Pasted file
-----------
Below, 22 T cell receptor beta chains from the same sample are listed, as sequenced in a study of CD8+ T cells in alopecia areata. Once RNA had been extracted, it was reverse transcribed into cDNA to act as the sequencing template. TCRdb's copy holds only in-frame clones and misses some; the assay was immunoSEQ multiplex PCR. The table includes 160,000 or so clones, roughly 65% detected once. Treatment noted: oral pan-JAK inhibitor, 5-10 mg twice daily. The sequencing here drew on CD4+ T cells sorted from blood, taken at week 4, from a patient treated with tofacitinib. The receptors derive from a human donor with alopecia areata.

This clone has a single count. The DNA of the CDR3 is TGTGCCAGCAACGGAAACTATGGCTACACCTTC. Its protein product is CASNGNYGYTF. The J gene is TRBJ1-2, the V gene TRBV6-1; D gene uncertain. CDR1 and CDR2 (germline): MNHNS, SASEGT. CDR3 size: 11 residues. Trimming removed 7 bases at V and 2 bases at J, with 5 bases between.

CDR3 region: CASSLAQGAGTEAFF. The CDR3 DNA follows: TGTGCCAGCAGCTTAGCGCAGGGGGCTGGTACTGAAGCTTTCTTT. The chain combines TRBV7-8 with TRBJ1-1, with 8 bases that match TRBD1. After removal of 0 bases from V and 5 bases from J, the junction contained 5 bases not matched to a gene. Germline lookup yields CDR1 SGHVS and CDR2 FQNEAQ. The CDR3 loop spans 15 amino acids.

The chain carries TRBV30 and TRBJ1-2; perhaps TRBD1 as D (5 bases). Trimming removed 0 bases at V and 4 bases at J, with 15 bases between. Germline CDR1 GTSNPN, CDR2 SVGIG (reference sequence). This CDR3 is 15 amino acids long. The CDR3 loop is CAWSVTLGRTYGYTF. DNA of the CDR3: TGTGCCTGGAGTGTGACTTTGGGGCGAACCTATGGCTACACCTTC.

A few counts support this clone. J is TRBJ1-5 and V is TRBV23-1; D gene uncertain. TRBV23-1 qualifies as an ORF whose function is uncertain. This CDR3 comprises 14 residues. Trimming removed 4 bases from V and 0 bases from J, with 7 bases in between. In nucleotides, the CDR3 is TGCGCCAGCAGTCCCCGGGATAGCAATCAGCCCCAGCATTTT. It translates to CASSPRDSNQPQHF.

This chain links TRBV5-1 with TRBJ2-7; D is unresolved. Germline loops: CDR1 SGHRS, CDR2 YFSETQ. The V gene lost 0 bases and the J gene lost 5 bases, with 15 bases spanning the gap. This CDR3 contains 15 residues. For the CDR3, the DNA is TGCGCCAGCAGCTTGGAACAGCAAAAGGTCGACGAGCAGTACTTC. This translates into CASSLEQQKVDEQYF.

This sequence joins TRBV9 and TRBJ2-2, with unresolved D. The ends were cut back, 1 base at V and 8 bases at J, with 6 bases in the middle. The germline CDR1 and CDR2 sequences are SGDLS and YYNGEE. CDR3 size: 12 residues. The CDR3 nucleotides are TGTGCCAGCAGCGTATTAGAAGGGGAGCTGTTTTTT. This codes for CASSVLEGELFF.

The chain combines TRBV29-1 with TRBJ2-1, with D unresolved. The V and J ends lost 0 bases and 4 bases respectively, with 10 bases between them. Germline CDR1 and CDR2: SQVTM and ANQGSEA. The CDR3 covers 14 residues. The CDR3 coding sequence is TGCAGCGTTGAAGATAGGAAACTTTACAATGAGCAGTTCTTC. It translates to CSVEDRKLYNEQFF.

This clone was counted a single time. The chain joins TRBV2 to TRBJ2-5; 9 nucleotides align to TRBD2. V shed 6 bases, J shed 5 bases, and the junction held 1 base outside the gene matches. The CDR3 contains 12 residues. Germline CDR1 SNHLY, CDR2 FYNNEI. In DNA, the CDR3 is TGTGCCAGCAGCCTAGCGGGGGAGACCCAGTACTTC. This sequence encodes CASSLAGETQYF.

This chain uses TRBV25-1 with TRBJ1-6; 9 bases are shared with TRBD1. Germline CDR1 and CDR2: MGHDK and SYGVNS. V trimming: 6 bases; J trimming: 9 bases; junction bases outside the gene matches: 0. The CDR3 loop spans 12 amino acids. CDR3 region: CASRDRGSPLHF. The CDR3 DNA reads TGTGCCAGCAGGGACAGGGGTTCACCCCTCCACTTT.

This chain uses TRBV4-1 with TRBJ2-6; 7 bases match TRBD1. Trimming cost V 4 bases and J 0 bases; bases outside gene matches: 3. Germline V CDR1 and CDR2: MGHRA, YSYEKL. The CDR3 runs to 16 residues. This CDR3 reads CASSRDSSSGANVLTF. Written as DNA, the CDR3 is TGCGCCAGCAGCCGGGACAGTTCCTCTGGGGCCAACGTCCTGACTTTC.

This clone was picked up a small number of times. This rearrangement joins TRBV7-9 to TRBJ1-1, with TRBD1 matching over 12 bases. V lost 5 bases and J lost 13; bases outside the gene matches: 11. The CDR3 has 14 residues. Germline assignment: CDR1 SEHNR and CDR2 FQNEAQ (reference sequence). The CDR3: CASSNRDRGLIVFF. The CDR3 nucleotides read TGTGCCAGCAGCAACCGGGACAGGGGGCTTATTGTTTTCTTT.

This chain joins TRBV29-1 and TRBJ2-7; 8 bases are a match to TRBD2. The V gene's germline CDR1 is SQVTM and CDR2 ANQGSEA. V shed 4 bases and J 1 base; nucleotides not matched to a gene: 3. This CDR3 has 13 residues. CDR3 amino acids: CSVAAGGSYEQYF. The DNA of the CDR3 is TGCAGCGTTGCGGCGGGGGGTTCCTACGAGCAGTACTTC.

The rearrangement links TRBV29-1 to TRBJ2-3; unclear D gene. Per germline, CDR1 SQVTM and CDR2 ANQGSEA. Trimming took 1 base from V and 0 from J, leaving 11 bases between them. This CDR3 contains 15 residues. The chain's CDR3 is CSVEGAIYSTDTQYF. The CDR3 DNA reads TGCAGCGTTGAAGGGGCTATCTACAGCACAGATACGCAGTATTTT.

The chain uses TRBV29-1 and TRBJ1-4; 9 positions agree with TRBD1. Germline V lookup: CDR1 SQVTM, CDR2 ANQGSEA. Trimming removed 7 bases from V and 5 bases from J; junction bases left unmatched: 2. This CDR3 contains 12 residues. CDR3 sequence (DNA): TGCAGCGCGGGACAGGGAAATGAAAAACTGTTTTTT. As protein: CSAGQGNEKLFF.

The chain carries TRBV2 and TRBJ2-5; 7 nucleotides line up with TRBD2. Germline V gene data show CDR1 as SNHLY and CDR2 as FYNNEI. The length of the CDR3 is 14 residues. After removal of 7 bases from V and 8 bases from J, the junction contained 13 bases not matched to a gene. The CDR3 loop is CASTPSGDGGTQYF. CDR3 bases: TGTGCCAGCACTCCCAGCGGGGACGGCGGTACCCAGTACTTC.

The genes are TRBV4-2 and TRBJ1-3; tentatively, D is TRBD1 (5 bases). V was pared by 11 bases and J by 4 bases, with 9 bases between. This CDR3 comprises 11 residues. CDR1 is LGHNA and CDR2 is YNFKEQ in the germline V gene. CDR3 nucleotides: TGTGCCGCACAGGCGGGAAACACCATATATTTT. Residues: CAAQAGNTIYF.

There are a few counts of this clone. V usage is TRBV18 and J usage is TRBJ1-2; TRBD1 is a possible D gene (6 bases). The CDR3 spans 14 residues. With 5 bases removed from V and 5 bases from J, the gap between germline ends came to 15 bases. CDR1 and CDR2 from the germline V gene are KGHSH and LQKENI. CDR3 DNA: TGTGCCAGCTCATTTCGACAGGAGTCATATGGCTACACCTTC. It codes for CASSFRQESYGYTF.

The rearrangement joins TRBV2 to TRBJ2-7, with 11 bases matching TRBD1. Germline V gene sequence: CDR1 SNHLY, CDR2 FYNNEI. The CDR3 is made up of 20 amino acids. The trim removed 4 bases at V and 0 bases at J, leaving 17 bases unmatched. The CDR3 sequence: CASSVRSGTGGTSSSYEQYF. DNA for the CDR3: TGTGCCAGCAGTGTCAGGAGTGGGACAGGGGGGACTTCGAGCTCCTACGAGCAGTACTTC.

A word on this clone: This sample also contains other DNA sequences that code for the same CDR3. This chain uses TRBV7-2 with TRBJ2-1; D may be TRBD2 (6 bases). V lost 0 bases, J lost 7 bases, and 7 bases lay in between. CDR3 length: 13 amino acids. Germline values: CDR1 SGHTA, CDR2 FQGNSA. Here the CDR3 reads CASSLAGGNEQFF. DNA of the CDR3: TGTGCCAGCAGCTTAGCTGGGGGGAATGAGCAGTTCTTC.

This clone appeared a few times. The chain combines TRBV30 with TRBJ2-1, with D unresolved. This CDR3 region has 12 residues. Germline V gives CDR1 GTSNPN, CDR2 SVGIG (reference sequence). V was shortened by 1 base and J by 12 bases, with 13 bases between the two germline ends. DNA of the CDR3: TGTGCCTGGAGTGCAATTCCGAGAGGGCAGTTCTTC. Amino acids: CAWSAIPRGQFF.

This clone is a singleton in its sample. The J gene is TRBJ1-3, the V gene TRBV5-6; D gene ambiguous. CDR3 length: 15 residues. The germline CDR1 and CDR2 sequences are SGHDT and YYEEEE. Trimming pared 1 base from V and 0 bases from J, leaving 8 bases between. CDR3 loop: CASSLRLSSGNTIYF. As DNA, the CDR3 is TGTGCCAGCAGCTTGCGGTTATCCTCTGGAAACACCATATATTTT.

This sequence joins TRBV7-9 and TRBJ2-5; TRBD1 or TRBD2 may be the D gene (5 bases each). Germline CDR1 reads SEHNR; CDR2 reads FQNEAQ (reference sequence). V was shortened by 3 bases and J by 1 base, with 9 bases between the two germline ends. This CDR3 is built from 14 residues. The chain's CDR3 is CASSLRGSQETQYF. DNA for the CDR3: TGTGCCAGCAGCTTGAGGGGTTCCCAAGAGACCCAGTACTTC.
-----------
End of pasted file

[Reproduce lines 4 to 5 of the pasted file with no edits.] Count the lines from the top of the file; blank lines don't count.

The chain carries TRBV30 and TRBJ1-2; perhaps TRBD1 as D (5 bases). Trimming removed 0 bases at V and 4 bases at J, with 15 bases between. Germline CDR1 GTSNPN, CDR2 SVGIG (reference sequence). This CDR3 is 15 amino acids long. The CDR3 loop is CAWSVTLGRTYGYTF. DNA of the CDR3: TGTGCCTGGAGTGTGACTTTGGGGCGAACCTATGGCTACACCTTC.

A few counts support this clone. J is TRBJ1-5 and V is TRBV23-1; D gene uncertain. TRBV23-1 qualifies as an ORF whose function is uncertain. This CDR3 comprises 14 residues. Trimming removed 4 bases from V and 0 bases from J, with 7 bases in between. In nucleotides, the CDR3 is TGCGCCAGCAGTCCCCGGGATAGCAATCAGCCCCAGCATTTT. It translates to CASSPRDSNQPQHF.